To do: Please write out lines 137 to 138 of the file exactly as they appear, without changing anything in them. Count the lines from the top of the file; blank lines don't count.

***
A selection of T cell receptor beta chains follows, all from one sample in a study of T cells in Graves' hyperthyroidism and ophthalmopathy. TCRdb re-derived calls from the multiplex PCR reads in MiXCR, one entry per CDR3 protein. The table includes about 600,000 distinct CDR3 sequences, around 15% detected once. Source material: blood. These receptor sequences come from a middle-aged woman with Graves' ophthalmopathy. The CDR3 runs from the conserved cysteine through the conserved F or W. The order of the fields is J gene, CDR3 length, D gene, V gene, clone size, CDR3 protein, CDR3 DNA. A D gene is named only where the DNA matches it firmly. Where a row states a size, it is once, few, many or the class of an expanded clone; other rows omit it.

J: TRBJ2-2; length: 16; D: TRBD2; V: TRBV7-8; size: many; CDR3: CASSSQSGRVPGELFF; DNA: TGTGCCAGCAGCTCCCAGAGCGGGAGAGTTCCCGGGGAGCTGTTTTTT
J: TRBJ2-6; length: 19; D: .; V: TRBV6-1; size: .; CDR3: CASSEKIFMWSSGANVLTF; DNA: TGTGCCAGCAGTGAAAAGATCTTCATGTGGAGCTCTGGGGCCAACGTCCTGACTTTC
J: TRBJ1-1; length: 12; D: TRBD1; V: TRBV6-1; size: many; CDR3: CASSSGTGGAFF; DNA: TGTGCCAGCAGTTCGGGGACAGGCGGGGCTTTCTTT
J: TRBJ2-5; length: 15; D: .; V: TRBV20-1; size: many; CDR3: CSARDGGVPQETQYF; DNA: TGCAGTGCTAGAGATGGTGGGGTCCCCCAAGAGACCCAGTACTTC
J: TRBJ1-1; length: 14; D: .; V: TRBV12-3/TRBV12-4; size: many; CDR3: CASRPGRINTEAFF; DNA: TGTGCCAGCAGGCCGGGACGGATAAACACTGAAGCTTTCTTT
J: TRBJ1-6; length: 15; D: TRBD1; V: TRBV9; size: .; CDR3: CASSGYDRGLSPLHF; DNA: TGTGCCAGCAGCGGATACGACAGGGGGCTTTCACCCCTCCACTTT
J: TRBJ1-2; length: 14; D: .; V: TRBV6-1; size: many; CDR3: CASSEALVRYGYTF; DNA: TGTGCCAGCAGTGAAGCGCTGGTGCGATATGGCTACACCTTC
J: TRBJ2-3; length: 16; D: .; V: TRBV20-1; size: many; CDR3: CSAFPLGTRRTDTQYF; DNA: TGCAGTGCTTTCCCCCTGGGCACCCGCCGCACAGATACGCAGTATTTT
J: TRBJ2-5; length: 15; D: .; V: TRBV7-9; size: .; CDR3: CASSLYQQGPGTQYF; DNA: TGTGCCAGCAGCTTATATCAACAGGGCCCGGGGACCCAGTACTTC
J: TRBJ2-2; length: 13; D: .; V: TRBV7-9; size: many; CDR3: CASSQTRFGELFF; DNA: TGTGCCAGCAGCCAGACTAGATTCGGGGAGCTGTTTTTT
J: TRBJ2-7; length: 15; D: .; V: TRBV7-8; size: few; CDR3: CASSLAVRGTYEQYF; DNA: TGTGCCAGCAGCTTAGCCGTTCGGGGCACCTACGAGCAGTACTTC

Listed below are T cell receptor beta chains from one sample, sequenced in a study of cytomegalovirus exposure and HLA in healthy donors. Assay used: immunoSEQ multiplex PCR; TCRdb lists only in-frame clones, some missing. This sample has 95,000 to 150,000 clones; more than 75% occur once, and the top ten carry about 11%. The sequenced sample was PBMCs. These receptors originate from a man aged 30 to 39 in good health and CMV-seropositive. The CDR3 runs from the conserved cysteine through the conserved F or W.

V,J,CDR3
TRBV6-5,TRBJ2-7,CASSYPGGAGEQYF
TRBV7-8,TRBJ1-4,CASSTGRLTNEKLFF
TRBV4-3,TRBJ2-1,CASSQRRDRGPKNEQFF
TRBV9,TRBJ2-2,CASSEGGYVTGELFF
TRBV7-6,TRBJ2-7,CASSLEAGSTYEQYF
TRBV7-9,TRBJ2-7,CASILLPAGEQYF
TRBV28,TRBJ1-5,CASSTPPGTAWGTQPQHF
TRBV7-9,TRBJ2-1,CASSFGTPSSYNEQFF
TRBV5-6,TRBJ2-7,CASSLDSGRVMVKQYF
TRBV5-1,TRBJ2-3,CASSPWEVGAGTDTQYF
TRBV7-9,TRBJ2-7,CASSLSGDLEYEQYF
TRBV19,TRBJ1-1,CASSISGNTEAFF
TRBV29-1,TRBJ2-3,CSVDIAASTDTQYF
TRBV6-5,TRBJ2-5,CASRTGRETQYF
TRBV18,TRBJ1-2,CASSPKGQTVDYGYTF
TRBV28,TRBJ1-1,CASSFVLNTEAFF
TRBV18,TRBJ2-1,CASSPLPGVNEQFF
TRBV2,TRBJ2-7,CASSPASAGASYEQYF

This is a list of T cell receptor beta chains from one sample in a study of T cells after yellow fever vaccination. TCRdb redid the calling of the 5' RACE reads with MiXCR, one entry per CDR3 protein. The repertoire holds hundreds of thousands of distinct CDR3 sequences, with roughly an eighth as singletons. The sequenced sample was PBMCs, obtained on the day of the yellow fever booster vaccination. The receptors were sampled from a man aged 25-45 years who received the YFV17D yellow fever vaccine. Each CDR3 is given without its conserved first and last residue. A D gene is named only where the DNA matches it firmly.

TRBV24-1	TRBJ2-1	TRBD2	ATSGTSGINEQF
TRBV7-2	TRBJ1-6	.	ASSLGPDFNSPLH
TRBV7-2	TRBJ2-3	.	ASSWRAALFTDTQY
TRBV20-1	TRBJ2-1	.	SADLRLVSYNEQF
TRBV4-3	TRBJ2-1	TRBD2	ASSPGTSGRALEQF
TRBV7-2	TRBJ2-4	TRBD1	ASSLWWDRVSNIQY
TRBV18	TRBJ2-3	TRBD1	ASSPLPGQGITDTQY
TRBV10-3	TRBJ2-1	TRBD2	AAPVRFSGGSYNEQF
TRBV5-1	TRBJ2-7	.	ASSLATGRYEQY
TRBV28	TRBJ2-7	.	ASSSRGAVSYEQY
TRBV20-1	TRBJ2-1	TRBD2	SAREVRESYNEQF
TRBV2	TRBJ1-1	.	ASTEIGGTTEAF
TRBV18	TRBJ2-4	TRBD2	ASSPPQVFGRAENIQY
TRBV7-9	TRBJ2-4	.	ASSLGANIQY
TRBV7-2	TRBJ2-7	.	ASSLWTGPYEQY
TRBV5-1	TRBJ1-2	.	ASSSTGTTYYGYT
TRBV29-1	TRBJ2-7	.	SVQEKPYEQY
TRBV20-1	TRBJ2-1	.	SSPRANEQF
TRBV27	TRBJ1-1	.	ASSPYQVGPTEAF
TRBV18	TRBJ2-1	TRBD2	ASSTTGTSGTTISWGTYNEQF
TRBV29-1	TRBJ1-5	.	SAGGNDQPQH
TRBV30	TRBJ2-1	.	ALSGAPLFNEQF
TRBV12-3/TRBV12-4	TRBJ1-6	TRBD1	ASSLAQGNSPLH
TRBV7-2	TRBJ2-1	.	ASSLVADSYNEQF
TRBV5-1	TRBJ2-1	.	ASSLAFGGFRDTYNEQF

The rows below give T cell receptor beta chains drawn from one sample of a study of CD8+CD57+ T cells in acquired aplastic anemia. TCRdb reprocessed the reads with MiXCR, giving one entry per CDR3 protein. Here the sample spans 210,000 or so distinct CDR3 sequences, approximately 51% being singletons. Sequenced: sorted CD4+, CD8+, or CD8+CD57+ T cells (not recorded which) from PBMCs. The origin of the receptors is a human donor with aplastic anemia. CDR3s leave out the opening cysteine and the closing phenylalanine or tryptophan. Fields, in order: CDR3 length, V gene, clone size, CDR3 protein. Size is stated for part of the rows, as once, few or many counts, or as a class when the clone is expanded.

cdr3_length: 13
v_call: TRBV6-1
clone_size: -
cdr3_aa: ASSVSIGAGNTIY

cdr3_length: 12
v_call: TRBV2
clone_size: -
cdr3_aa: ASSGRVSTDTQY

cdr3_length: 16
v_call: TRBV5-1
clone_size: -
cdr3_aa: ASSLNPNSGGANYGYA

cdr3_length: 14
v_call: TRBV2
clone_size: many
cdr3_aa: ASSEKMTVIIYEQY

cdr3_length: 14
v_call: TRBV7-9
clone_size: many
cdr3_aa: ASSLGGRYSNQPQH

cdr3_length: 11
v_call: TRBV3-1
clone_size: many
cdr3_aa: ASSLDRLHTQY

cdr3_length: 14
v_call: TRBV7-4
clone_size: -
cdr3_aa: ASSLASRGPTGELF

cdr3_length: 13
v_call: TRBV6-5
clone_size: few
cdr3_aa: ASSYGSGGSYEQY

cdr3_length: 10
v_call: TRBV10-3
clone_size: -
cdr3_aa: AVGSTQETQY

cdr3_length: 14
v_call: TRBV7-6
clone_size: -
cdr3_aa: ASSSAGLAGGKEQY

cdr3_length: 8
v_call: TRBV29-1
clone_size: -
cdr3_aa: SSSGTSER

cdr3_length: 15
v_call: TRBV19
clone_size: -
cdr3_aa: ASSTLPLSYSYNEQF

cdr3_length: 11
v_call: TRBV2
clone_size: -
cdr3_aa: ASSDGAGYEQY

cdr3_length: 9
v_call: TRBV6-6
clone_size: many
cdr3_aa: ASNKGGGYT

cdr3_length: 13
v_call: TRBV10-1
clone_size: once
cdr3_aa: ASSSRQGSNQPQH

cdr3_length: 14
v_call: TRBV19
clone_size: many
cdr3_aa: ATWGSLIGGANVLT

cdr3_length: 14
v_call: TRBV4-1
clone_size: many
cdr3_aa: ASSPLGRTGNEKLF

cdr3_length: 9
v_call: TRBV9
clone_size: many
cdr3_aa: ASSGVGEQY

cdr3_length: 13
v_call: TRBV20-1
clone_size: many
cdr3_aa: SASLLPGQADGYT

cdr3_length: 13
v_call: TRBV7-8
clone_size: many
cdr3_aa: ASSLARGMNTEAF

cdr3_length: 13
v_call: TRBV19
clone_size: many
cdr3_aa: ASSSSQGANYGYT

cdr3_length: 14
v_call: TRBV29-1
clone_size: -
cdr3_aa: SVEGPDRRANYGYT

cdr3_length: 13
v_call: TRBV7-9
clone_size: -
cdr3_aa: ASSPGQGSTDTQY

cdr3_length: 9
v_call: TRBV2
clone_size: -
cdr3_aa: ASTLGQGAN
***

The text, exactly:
v_call: TRBV7-8
clone_size: many